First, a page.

Number of IoT devices to double in the next six years
The hype surrounding the Internet of Things seems to have reached its peak, but research shows number of IoT devices will continue to grow to 40 billion by 2020.
The Internet of Things and Big Data have long been
playing Game of Thrones for the title of biggest buzzword in IT.
Last week, IoT officially kicked the analytics trend into the
“trough of disillusionment” in Gartner’s Hype Cycle for Emerging Technologies.
Meanwhile IoT has moved up into the “peak of excitement”.
Source: Gartner (August 2014)
But even if the IoT hype can get any bigger, the
growth of active wireless connected devices is nowhere near its
peak. According to ABI Research, the number of “things” is set to
double by 2020. ABI claims that IoT devices, which are estimated to
hit 16 billion by the end of the year, will grow to 40 billion by
Gartner recently put the figure significantly lower, at 26
Meanwhile, wearable devices are also said to be
growing astronomically this year. Wrist devices have increased a
whopping 700% in the first half of this year alone, says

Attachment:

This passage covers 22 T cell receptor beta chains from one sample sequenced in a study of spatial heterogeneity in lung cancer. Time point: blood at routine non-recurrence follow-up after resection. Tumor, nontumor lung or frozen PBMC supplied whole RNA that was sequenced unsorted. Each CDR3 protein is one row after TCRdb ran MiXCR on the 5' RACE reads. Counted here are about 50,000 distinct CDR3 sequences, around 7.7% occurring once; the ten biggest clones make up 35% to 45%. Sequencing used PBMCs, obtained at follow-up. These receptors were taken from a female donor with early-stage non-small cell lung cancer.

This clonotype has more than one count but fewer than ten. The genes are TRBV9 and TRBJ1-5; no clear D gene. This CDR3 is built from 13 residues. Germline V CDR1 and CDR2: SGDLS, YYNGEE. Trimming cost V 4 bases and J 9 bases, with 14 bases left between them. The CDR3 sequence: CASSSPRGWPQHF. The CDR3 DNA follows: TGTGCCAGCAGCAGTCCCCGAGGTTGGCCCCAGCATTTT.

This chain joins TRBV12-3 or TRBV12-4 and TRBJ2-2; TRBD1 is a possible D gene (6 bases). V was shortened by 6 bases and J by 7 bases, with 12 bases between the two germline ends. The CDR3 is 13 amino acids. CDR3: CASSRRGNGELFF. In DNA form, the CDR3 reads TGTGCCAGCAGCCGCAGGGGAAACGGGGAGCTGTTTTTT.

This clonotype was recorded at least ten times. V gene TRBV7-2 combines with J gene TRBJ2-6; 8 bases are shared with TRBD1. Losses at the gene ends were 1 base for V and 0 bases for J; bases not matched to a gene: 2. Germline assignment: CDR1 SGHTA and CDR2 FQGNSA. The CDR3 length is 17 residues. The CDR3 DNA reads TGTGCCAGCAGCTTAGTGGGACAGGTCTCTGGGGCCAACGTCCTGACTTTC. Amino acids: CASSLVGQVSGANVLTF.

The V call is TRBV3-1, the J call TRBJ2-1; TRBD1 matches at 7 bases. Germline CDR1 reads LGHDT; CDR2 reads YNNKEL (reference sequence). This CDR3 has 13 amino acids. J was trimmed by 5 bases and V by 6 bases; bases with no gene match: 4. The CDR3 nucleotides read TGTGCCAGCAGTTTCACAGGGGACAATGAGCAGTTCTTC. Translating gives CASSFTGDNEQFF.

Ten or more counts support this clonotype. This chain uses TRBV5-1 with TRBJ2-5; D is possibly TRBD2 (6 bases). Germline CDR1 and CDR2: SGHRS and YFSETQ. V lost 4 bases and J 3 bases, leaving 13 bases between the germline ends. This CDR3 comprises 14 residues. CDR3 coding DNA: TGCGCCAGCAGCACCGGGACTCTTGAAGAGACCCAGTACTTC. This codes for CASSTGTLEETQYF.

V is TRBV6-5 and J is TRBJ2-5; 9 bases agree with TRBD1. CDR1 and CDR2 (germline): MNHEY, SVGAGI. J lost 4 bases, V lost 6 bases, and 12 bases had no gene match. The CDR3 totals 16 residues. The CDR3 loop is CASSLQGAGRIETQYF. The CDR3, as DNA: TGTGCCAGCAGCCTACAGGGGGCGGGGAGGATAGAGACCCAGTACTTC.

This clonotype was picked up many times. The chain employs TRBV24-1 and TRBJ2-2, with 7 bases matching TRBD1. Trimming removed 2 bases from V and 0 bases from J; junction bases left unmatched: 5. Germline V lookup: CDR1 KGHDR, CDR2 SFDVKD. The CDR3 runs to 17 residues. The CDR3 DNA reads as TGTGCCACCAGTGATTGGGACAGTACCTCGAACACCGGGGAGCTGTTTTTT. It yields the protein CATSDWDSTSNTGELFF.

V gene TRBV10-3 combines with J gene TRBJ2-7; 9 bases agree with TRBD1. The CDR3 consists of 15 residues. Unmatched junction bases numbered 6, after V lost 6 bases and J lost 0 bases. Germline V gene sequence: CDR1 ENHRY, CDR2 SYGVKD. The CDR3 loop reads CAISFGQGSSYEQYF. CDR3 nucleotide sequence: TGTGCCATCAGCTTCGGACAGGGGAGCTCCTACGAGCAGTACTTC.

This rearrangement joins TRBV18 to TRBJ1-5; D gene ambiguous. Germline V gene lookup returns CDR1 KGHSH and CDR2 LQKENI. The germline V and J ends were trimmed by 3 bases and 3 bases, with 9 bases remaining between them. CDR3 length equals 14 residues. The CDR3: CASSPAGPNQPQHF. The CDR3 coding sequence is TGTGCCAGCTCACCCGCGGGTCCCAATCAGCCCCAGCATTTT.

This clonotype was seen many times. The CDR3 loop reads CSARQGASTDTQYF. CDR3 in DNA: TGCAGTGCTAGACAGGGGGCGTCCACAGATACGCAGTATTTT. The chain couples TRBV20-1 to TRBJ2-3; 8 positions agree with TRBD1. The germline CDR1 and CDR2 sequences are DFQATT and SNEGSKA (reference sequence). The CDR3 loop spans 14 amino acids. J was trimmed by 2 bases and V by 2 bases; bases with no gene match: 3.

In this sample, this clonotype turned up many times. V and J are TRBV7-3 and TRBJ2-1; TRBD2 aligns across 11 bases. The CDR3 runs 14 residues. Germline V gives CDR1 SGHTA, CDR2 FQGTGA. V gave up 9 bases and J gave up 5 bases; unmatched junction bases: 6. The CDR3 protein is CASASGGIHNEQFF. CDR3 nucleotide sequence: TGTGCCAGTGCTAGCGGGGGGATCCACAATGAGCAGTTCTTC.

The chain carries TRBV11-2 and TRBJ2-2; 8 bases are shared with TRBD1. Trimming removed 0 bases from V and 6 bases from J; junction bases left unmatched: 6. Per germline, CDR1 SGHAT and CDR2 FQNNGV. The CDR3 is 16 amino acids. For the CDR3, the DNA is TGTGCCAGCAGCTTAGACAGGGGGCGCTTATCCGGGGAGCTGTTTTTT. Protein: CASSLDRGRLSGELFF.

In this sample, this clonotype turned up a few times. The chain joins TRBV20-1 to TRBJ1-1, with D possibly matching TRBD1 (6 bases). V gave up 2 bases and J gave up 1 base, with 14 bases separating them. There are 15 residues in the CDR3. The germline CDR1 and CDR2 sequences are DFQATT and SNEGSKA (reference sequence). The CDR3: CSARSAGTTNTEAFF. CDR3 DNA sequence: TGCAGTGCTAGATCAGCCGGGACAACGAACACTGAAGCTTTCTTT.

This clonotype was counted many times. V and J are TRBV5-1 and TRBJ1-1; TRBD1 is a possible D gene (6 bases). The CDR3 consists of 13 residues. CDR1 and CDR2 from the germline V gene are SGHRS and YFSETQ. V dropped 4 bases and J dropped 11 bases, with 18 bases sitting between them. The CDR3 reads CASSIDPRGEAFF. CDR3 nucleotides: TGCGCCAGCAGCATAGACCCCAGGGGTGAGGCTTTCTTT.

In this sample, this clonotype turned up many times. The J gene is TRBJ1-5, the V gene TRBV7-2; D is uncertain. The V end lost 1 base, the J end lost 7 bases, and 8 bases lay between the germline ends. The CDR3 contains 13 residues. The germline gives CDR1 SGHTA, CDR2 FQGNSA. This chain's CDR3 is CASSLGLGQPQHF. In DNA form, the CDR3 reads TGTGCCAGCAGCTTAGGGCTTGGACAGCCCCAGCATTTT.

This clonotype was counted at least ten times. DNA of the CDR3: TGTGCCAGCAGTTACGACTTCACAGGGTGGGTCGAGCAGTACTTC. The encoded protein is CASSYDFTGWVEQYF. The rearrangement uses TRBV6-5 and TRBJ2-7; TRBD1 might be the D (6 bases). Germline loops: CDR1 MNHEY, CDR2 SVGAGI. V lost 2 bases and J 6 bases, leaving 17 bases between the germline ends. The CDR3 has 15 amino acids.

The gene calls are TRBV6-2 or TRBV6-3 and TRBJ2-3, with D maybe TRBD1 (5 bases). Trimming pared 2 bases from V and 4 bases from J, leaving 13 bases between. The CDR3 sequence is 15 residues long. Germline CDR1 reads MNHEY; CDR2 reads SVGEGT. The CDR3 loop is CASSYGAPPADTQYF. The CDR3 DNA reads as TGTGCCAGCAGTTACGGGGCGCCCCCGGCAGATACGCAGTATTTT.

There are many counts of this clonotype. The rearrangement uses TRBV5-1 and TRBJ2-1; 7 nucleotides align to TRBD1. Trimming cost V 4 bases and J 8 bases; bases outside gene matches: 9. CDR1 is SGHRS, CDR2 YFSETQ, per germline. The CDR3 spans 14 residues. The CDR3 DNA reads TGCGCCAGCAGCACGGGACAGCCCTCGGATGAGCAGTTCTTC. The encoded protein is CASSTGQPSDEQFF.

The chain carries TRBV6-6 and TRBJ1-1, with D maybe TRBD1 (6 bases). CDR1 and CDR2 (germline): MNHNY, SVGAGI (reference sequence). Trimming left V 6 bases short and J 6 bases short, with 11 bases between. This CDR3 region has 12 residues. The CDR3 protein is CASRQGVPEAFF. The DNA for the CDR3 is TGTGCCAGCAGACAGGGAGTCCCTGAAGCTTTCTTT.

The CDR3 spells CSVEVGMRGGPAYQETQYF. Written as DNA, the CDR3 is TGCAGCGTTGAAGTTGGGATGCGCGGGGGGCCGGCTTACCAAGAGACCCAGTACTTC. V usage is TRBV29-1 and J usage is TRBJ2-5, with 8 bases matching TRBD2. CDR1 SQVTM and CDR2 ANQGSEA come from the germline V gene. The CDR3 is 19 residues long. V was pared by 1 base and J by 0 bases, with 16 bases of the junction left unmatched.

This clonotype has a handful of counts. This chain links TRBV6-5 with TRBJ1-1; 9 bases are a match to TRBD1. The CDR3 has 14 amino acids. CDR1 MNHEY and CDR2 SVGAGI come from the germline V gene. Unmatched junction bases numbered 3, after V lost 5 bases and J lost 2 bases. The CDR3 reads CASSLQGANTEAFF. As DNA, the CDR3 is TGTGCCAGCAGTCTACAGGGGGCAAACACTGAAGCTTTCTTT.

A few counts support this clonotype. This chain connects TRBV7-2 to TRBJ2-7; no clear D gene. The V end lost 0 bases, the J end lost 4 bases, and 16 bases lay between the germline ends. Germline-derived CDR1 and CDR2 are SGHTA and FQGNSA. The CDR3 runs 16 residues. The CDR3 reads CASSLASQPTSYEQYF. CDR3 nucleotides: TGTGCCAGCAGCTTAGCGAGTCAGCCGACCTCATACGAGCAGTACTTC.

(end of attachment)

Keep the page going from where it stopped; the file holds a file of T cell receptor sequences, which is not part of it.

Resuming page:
Canalys, who puts Samsung in first place as the leader in
wearable technology, followed by Pebble and Sony.
In an attempt to root
Java ME 8 at the heart of IoT, Oracle are doing their best to
establish Java as the main go-to language for programming
wirelessly connected devices. For the 9 million Java developers out
there poised to switch to programming connected embedded devices,
the latest version of Java ME is positioning itself as a
comprehensive platform for developing software running the 40
billion connected embedded devices.
A “trough of disillusionment” awaits
As with every tech trend, IoT technology is struggling
to keep up with the buzz that surrounds it. Wearable or
non-wearable, the field of connected devices will itself need to
mature, and its users along with it. “Connectedness means more ways
for things to go wrong,” as
IoT expert Claire Rowland recently said at the Webinale
conference. Light switches with latency and heaters with
connectivity issues – the average customer is not used to
experiencing digital problems with analogue household devices like
kettles, ovens, lights and thermostats.
But a shoddy user experience isn’t the only problem
facing IoT at the moment.
Backdoors, vulnerabilities and crackable
Last week, researchers at EuRECOM France
announced they discovered that an shocking 140,000 IoT devices
have weak security. From backdoors to easy-to-crack passwords (the
most popular default passwords are “pass”, “logout” and “helpme”),
IoT devices are showing up nearly every security flaw in the book.
On top of that, the inferior IoT firmware shared by countless
devices means that as many as half a million devices may also have
the same shared backdoors.
The current state of affairs in IoT begs the question, how many
of the future 40 billion devices will be affected by a poor UX and
even worse security?